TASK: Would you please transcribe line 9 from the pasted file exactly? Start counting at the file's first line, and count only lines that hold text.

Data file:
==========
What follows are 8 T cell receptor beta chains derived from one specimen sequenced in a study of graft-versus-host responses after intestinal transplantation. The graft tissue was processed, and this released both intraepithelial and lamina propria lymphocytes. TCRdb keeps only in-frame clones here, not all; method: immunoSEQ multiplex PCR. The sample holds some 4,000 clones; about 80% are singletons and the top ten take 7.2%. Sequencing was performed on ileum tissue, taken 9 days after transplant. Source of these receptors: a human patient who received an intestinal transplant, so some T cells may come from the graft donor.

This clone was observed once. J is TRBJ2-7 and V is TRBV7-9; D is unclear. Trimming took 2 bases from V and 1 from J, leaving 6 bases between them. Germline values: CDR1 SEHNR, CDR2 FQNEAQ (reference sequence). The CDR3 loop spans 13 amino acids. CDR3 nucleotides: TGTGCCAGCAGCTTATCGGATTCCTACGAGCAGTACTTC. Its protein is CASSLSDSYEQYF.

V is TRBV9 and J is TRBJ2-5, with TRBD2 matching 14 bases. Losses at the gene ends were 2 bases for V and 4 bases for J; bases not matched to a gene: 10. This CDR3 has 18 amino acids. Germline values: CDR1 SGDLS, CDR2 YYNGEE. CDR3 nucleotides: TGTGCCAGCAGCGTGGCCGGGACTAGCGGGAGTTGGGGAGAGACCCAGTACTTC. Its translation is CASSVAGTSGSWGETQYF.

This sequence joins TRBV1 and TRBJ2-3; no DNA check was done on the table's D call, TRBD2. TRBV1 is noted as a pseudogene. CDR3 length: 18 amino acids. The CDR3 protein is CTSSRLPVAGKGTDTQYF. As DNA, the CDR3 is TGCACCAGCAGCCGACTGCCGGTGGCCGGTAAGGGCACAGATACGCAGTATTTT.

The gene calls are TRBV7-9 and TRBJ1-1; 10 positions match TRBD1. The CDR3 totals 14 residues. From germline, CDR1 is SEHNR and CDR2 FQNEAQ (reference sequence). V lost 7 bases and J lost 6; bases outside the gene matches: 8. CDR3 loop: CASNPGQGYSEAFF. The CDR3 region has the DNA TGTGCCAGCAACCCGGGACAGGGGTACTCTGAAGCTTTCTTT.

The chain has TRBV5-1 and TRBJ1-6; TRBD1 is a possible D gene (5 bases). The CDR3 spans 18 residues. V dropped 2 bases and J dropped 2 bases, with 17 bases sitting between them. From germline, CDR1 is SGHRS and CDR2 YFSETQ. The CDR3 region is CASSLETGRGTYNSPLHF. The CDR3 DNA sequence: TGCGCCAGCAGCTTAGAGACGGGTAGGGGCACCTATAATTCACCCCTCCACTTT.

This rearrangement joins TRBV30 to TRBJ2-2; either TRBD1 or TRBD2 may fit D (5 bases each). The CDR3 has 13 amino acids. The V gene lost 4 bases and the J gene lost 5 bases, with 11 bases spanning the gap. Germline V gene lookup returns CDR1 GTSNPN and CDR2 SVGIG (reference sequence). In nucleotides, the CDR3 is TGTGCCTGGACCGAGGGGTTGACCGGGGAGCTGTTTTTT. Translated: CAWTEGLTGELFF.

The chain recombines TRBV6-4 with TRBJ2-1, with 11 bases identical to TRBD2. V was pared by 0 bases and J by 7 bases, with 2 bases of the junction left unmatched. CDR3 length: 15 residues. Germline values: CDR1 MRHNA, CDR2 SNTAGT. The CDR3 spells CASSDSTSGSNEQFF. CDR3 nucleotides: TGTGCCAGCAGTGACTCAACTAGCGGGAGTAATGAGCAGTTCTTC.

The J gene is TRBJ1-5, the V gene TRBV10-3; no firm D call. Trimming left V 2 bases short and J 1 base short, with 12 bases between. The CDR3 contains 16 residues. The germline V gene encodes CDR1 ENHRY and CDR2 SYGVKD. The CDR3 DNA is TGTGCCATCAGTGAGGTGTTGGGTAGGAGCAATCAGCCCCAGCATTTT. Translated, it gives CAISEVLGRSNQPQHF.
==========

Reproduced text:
The J gene is TRBJ1-5, the V gene TRBV10-3; no firm D call. Trimming left V 2 bases short and J 1 base short, with 12 bases between. The CDR3 contains 16 residues. The germline V gene encodes CDR1 ENHRY and CDR2 SYGVKD. The CDR3 DNA is TGTGCCATCAGTGAGGTGTTGGGTAGGAGCAATCAGCCCCAGCATTTT. Translated, it gives CAISEVLGRSNQPQHF.